System-level CloudWatch configuration - AWS Prescriptive Guidance

System-level CloudWatch configuration

Systems-level metrics and logs are a central component of a monitoring and logging solution, and the CloudWatch agent has specific configuration options for Windows and Linux.

We recommend that you use the CloudWatch configuration file wizard or configuration file schema to define the CloudWatch agent configuration file for each OS that you plan to support. Additional workload-specific, OS-level logs and metrics can be defined in separate CloudWatch configuration files and appended to the standard configuration. These unique configuration files should be separately stored in an S3 bucket where they can be retrieved by your EC2 instances. An example of an S3 bucket setup for this purpose is described in the Storing CloudWatch configuration files in an S3 bucket section of this guide. You can automatically retrieve and apply these configurations using State Manager and Distributor.

Configuring system-level logs

System-level logs are essential for diagnosing and troubleshooting issues on premises or on the AWS Cloud. Your log capture approach should include any system and security logs generated by the OS. The OS-generated log files might be different depending on the OS version.

The CloudWatch agent supports monitoring Windows event logs by providing the event log name. You can choose which Windows event logs you want to monitor (for example System, Application, or Security).

The system, application, and security logs for Linux systems are typically stored in the /var/log directory. The following table defines the common default log files that you should monitor, but you should check the /etc/rsyslog.conf or /etc/syslog.conf file to determine the specific setup for your system's log files.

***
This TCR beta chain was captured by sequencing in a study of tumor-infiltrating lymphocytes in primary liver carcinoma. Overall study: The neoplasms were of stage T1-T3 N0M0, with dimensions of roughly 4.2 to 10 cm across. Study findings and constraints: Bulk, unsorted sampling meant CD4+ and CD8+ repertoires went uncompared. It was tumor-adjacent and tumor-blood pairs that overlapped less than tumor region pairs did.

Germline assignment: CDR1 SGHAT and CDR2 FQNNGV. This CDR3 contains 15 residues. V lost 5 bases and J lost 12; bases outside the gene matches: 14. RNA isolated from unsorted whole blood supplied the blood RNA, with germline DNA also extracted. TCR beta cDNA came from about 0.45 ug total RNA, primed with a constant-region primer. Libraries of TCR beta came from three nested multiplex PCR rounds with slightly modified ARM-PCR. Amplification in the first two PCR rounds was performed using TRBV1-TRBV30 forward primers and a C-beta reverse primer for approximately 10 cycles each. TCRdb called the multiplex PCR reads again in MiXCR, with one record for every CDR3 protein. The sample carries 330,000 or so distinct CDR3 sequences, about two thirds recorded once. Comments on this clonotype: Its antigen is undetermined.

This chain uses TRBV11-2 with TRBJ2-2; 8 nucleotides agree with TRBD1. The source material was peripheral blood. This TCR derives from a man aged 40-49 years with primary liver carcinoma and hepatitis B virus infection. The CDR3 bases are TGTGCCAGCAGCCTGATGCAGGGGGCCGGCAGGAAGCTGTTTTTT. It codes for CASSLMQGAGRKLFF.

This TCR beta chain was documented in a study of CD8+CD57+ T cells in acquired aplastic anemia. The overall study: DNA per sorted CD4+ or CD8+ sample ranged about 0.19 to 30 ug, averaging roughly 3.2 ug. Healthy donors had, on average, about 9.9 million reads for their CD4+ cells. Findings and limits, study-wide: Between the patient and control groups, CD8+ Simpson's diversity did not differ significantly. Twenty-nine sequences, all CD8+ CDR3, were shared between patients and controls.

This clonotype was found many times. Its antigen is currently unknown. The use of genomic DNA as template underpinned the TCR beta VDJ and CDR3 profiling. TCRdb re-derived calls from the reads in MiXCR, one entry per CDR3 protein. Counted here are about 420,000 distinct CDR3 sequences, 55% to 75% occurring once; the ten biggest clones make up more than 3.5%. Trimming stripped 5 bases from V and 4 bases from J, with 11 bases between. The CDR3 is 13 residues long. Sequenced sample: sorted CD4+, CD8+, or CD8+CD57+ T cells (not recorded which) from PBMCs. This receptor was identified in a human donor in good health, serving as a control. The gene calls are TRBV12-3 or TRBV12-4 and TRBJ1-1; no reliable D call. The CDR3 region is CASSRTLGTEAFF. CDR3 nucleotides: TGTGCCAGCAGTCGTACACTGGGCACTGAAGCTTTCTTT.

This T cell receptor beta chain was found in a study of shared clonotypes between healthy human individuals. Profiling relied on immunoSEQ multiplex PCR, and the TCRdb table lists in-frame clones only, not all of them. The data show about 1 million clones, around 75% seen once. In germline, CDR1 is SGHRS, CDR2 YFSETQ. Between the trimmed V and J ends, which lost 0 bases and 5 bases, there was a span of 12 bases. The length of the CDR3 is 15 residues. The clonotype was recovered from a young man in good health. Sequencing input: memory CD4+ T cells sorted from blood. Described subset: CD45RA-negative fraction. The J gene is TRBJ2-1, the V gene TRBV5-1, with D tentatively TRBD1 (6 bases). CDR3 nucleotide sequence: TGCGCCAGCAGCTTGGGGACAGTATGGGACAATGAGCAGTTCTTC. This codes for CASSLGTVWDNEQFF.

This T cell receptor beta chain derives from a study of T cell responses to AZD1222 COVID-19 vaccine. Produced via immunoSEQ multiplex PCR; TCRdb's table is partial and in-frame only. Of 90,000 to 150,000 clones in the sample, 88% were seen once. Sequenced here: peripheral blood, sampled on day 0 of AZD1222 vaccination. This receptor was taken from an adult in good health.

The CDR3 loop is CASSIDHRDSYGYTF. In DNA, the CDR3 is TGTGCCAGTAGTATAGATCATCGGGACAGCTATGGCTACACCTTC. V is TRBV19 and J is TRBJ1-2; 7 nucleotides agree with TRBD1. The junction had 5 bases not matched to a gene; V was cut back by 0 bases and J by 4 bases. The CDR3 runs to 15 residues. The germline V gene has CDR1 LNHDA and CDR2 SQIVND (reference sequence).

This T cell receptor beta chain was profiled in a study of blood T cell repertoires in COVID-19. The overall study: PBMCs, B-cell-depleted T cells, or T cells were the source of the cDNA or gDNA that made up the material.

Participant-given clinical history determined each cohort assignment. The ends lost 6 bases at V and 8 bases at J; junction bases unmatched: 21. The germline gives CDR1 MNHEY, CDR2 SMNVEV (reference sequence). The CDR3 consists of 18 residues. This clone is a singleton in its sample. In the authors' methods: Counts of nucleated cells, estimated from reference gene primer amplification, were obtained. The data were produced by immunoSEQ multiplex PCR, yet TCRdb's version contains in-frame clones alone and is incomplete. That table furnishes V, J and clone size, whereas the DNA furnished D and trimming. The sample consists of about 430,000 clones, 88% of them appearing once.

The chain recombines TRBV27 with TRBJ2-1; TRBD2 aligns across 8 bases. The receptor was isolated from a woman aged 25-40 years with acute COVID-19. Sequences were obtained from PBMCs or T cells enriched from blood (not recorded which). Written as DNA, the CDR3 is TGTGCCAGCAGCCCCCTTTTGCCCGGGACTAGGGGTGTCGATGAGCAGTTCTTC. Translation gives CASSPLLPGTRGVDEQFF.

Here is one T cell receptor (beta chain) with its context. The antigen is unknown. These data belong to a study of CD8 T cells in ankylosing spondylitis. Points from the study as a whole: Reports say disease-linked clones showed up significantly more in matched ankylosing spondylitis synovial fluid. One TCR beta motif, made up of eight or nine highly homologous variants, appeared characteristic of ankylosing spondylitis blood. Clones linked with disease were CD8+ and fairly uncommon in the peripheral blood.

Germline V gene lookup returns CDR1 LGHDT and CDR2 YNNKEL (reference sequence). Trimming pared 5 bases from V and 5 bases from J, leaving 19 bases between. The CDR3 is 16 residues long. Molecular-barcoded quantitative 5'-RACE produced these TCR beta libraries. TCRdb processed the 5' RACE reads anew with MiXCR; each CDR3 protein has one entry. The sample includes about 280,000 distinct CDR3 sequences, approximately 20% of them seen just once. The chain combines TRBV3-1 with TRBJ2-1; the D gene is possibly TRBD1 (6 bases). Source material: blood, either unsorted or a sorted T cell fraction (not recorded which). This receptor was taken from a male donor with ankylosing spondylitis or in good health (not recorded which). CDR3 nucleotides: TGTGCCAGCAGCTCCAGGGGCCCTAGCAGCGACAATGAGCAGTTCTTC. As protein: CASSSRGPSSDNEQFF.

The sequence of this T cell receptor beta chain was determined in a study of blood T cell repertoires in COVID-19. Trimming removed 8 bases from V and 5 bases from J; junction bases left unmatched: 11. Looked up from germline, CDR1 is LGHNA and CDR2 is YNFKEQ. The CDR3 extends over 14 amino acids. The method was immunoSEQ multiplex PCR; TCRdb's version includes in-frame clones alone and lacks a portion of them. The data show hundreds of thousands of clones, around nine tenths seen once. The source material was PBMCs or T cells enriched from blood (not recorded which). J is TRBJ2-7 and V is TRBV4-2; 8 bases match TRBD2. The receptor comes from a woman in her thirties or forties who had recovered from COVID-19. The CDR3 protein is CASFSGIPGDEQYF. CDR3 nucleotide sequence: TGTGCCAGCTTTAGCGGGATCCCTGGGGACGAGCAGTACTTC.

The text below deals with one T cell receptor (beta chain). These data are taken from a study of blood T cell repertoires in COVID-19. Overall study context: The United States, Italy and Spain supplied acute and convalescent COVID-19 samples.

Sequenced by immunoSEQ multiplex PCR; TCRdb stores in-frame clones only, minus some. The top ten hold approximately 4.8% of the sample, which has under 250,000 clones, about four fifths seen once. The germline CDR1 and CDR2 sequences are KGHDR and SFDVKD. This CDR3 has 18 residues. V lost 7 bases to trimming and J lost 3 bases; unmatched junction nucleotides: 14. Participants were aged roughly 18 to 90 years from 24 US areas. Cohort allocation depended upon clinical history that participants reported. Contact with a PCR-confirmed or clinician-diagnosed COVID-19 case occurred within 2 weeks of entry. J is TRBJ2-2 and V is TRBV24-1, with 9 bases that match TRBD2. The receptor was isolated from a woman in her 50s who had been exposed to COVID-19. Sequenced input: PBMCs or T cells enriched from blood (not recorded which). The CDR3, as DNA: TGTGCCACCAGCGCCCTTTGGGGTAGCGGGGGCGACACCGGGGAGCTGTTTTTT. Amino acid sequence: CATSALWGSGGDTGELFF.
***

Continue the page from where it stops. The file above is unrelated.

Fedora distribution

(Amazon Linux, CentOS, Red Hat Enterprise Linux)

/var/log/boot.log* – Bootup log

/var/log/dmesg – Kernel log

/var/log/secure – Security and authentication log

/var/log/messages – General system log

/var/log/cron* – Cron Logs

/var/log/cloud-init-output.log – Output from Userdata startup scripts



/var/log/syslog – Bootup log

/var/log/cloud-init-output.log – Output from Userdata startup scripts

/var/log/auth.log – Security and authentication log

/var/log/kern.log – Kernel log

Your organization might also have other agents or system components that generate logs you want to monitor. You should evaluate and decide which log files are generated by these agents or applications, and include them in your configuration by identifying their file location. For example, you should include the Systems Manager and CloudWatch agent logs in your configuration. The following table provides the location of these agent logs for Windows and Linux.

Windows CloudWatch agent


Systems Manager agent




Linux CloudWatch agent


Systems Manager agent




CloudWatch ignores a log file if the log file is defined in the CloudWatch agent configuration but isn’t found. This is useful when you want to maintain a single log configuration for Linux, instead of separate configurations for each distribution. It is also useful when a log file doesn’t exist until the agent or software application starts running.

Configuring system-level metrics

Memory and disk space utilization aren't included in standard metrics provided by Amazon EC2. To include these metrics, you must install and configure the CloudWatch agent on your EC2 instances. The CloudWatch agent configuration wizard creates a CloudWatch configuration with predefined metrics and you can add or remove metrics as required. Make sure that you review the predefined metric sets to determine the appropriate level that you require.

End users and workload owners should publish additional system metrics based on specific requirements for a server or EC2 instance. These metric definitions should be stored, versioned, and maintained in a separate CloudWatch agent configuration file, and shared in a central location (for example, Amazon S3) for reuse and automation.

Standard Amazon EC2 metrics are not automatically captured in on-premises servers. These metrics must be defined in a CloudWatch agent configuration file used by the on-premises instances. You can create a separate metric configuration file for on-premises instances with metrics such as CPU utilization, and have these metrics appended to the standard metrics configuration file.